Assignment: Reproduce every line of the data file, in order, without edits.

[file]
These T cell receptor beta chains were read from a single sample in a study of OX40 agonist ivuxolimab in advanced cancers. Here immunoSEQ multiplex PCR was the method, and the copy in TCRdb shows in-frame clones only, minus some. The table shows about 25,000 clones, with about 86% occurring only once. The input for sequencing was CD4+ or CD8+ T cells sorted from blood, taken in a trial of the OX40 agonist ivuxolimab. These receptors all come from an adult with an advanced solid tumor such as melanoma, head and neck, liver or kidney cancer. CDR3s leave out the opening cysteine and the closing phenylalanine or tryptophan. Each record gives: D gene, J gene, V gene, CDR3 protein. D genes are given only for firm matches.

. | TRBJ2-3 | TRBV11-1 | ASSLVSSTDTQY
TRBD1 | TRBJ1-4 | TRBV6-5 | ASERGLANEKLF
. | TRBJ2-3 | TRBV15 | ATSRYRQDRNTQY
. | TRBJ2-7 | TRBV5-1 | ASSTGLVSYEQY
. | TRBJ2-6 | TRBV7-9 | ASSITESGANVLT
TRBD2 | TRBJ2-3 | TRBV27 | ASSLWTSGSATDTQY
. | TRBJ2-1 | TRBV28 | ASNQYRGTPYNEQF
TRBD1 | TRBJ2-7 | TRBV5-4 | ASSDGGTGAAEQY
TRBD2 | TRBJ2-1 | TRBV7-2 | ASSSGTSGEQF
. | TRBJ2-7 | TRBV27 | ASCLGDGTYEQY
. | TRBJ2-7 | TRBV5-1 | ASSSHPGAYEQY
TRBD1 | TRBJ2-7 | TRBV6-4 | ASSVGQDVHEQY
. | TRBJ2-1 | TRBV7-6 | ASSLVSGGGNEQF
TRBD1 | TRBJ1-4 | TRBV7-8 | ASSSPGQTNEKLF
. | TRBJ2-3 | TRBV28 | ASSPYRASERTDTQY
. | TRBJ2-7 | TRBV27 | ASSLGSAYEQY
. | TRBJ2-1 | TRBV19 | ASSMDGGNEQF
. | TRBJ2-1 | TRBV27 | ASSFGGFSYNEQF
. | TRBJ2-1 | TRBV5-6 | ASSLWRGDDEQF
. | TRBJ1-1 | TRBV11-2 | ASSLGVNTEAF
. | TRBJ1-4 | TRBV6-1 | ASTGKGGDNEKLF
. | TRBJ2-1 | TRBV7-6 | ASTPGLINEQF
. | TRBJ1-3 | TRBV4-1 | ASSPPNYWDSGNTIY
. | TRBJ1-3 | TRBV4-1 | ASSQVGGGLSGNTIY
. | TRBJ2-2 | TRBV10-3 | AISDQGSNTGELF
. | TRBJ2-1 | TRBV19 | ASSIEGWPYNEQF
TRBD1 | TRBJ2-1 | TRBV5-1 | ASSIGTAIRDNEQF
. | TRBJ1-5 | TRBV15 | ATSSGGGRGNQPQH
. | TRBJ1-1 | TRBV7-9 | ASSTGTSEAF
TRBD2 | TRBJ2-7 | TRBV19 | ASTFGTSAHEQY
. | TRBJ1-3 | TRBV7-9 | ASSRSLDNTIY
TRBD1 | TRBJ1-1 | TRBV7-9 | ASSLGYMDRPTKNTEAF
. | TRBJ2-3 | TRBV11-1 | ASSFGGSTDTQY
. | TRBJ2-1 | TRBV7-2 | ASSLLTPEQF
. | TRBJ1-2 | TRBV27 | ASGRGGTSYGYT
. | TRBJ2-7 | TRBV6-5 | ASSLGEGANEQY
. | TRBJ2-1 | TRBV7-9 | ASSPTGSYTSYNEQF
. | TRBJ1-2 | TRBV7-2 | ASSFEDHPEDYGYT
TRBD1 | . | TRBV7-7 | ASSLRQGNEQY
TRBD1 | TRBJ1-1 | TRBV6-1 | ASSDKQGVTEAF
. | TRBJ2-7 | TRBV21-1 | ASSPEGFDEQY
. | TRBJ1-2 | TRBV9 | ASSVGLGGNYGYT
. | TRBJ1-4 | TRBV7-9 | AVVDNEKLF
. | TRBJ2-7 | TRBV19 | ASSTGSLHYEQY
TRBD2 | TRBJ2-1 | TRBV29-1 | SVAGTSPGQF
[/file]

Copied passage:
These T cell receptor beta chains were read from a single sample in a study of OX40 agonist ivuxolimab in advanced cancers. Here immunoSEQ multiplex PCR was the method, and the copy in TCRdb shows in-frame clones only, minus some. The table shows about 25,000 clones, with about 86% occurring only once. The input for sequencing was CD4+ or CD8+ T cells sorted from blood, taken in a trial of the OX40 agonist ivuxolimab. These receptors all come from an adult with an advanced solid tumor such as melanoma, head and neck, liver or kidney cancer. CDR3s leave out the opening cysteine and the closing phenylalanine or tryptophan. Each record gives: D gene, J gene, V gene, CDR3 protein. D genes are given only for firm matches.

. | TRBJ2-3 | TRBV11-1 | ASSLVSSTDTQY
TRBD1 | TRBJ1-4 | TRBV6-5 | ASERGLANEKLF
. | TRBJ2-3 | TRBV15 | ATSRYRQDRNTQY
. | TRBJ2-7 | TRBV5-1 | ASSTGLVSYEQY
. | TRBJ2-6 | TRBV7-9 | ASSITESGANVLT
TRBD2 | TRBJ2-3 | TRBV27 | ASSLWTSGSATDTQY
. | TRBJ2-1 | TRBV28 | ASNQYRGTPYNEQF
TRBD1 | TRBJ2-7 | TRBV5-4 | ASSDGGTGAAEQY
TRBD2 | TRBJ2-1 | TRBV7-2 | ASSSGTSGEQF
. | TRBJ2-7 | TRBV27 | ASCLGDGTYEQY
. | TRBJ2-7 | TRBV5-1 | ASSSHPGAYEQY
TRBD1 | TRBJ2-7 | TRBV6-4 | ASSVGQDVHEQY
. | TRBJ2-1 | TRBV7-6 | ASSLVSGGGNEQF
TRBD1 | TRBJ1-4 | TRBV7-8 | ASSSPGQTNEKLF
. | TRBJ2-3 | TRBV28 | ASSPYRASERTDTQY
. | TRBJ2-7 | TRBV27 | ASSLGSAYEQY
. | TRBJ2-1 | TRBV19 | ASSMDGGNEQF
. | TRBJ2-1 | TRBV27 | ASSFGGFSYNEQF
. | TRBJ2-1 | TRBV5-6 | ASSLWRGDDEQF
. | TRBJ1-1 | TRBV11-2 | ASSLGVNTEAF
. | TRBJ1-4 | TRBV6-1 | ASTGKGGDNEKLF
. | TRBJ2-1 | TRBV7-6 | ASTPGLINEQF
. | TRBJ1-3 | TRBV4-1 | ASSPPNYWDSGNTIY
. | TRBJ1-3 | TRBV4-1 | ASSQVGGGLSGNTIY
. | TRBJ2-2 | TRBV10-3 | AISDQGSNTGELF
. | TRBJ2-1 | TRBV19 | ASSIEGWPYNEQF
TRBD1 | TRBJ2-1 | TRBV5-1 | ASSIGTAIRDNEQF
. | TRBJ1-5 | TRBV15 | ATSSGGGRGNQPQH
. | TRBJ1-1 | TRBV7-9 | ASSTGTSEAF
TRBD2 | TRBJ2-7 | TRBV19 | ASTFGTSAHEQY
. | TRBJ1-3 | TRBV7-9 | ASSRSLDNTIY
TRBD1 | TRBJ1-1 | TRBV7-9 | ASSLGYMDRPTKNTEAF
. | TRBJ2-3 | TRBV11-1 | ASSFGGSTDTQY
. | TRBJ2-1 | TRBV7-2 | ASSLLTPEQF
. | TRBJ1-2 | TRBV27 | ASGRGGTSYGYT
. | TRBJ2-7 | TRBV6-5 | ASSLGEGANEQY
. | TRBJ2-1 | TRBV7-9 | ASSPTGSYTSYNEQF
. | TRBJ1-2 | TRBV7-2 | ASSFEDHPEDYGYT
TRBD1 | . | TRBV7-7 | ASSLRQGNEQY
TRBD1 | TRBJ1-1 | TRBV6-1 | ASSDKQGVTEAF
. | TRBJ2-7 | TRBV21-1 | ASSPEGFDEQY
. | TRBJ1-2 | TRBV9 | ASSVGLGGNYGYT
. | TRBJ1-4 | TRBV7-9 | AVVDNEKLF
. | TRBJ2-7 | TRBV19 | ASSTGSLHYEQY
TRBD2 | TRBJ2-1 | TRBV29-1 | SVAGTSPGQF